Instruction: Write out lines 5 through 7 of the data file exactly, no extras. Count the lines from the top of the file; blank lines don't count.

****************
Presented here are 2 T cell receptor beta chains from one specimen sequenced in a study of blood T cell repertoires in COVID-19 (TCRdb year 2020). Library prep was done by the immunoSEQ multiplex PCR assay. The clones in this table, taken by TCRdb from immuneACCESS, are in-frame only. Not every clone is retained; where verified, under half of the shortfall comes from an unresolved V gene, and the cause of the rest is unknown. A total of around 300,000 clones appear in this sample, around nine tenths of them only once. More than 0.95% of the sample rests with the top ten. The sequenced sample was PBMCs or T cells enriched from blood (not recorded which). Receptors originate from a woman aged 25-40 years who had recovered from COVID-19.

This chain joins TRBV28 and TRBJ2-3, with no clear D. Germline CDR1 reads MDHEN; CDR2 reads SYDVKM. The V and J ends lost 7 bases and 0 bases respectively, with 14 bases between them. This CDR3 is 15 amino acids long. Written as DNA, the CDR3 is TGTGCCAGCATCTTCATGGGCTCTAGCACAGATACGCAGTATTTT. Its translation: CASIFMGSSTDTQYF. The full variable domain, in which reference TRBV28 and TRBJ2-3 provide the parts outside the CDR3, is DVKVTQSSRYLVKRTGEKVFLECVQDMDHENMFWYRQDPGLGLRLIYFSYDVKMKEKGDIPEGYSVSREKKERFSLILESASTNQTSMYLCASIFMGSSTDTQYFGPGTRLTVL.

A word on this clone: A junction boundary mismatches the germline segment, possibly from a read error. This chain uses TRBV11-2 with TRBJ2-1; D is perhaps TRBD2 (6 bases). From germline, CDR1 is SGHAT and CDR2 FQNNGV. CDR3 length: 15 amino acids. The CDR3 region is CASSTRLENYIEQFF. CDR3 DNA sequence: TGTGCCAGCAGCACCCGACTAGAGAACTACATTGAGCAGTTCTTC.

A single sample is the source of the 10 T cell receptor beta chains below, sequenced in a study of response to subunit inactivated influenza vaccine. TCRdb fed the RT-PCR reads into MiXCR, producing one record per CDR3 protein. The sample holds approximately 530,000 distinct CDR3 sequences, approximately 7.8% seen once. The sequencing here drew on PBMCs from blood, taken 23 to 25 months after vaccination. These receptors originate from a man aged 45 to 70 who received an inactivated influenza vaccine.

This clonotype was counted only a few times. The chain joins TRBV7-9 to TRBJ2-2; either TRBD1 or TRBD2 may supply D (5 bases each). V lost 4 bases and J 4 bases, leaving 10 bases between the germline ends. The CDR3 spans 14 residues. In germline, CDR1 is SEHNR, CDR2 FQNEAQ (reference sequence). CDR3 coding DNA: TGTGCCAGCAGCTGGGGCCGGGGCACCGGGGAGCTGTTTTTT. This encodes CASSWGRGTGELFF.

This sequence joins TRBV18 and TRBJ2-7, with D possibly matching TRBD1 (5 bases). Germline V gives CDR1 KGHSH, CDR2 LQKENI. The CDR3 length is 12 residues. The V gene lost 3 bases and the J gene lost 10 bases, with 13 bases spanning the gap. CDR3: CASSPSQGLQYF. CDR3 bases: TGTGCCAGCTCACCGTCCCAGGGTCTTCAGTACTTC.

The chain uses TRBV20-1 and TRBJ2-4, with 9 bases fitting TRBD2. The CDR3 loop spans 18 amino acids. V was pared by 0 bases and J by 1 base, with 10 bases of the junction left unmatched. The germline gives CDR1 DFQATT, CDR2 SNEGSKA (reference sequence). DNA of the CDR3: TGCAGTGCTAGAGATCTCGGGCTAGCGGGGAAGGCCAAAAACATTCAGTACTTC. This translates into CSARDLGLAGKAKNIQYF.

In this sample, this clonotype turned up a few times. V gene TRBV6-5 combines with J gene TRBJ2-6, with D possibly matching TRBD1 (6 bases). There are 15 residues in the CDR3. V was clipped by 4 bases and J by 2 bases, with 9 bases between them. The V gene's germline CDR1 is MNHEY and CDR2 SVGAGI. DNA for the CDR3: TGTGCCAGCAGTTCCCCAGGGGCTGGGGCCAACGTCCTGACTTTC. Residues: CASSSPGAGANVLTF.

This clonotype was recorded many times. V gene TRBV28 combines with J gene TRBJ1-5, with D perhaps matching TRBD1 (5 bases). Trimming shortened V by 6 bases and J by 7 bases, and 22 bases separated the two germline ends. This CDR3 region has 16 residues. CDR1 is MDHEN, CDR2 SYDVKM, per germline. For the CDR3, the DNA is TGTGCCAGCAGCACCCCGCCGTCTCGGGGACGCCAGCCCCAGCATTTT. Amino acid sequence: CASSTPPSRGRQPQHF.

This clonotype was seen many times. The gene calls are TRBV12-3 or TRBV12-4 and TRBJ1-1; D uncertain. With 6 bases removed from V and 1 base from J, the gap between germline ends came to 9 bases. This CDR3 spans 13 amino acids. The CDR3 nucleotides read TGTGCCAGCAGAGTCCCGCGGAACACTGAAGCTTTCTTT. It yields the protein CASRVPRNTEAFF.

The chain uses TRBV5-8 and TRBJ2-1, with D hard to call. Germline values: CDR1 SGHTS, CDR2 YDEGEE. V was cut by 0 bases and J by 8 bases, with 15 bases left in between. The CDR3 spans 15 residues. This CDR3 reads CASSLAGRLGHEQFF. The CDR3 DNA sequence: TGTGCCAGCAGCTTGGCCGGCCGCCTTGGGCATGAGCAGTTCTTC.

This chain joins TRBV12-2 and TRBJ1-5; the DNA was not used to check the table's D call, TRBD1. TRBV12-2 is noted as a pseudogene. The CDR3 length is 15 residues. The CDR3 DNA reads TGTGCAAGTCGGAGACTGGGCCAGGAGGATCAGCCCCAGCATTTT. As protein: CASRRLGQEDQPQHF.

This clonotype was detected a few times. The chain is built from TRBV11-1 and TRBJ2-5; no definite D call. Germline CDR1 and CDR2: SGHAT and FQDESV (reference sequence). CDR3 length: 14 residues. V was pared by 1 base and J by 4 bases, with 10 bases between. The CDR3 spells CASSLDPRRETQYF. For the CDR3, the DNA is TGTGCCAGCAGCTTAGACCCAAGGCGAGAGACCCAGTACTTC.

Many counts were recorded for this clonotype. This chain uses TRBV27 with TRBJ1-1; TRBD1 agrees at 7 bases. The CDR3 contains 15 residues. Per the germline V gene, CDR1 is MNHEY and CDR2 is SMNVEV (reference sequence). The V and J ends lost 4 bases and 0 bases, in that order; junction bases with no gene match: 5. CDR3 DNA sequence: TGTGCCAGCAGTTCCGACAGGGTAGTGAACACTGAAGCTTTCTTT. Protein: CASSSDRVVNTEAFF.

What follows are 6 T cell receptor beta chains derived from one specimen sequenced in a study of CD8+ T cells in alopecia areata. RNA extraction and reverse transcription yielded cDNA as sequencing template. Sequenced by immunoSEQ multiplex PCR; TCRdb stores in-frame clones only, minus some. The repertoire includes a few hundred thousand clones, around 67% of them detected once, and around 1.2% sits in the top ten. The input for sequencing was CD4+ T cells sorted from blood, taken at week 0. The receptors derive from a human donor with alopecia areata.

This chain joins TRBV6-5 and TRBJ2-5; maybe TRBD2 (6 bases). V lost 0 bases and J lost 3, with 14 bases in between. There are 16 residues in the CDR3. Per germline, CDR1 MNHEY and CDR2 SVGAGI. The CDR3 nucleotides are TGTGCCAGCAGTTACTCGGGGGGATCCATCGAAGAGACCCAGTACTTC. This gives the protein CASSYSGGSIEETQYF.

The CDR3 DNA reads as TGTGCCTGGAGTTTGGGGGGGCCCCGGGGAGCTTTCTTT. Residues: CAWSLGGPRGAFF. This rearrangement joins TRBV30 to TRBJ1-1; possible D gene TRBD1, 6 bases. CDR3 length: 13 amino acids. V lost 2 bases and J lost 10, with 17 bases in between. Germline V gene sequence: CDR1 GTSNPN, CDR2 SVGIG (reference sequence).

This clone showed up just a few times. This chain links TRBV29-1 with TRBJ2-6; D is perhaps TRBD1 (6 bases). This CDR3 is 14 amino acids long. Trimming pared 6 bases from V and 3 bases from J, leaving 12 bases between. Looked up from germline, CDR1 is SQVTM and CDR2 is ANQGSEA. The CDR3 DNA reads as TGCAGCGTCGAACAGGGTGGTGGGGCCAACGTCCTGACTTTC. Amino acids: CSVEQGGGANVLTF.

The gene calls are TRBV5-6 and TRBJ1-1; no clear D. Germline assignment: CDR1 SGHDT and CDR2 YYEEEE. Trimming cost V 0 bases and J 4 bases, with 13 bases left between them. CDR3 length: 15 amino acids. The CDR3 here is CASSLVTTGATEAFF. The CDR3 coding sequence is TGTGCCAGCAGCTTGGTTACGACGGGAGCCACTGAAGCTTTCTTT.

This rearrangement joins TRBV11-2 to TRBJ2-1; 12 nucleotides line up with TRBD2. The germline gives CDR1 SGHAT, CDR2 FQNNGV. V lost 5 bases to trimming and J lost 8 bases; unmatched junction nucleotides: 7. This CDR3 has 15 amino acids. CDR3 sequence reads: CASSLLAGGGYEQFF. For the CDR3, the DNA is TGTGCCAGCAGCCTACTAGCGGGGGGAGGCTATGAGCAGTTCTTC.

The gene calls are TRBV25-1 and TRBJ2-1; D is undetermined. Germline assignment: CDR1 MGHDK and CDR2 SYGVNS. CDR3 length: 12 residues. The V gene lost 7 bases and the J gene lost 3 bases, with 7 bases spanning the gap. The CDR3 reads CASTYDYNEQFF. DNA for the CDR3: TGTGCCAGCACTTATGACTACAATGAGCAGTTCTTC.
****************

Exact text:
This clonotype was counted only a few times. The chain joins TRBV7-9 to TRBJ2-2; either TRBD1 or TRBD2 may supply D (5 bases each). V lost 4 bases and J 4 bases, leaving 10 bases between the germline ends. The CDR3 spans 14 residues. In germline, CDR1 is SEHNR, CDR2 FQNEAQ (reference sequence). CDR3 coding DNA: TGTGCCAGCAGCTGGGGCCGGGGCACCGGGGAGCTGTTTTTT. This encodes CASSWGRGTGELFF.

This sequence joins TRBV18 and TRBJ2-7, with D possibly matching TRBD1 (5 bases). Germline V gives CDR1 KGHSH, CDR2 LQKENI. The CDR3 length is 12 residues. The V gene lost 3 bases and the J gene lost 10 bases, with 13 bases spanning the gap. CDR3: CASSPSQGLQYF. CDR3 bases: TGTGCCAGCTCACCGTCCCAGGGTCTTCAGTACTTC.

The chain uses TRBV20-1 and TRBJ2-4, with 9 bases fitting TRBD2. The CDR3 loop spans 18 amino acids. V was pared by 0 bases and J by 1 base, with 10 bases of the junction left unmatched. The germline gives CDR1 DFQATT, CDR2 SNEGSKA (reference sequence). DNA of the CDR3: TGCAGTGCTAGAGATCTCGGGCTAGCGGGGAAGGCCAAAAACATTCAGTACTTC. This translates into CSARDLGLAGKAKNIQYF.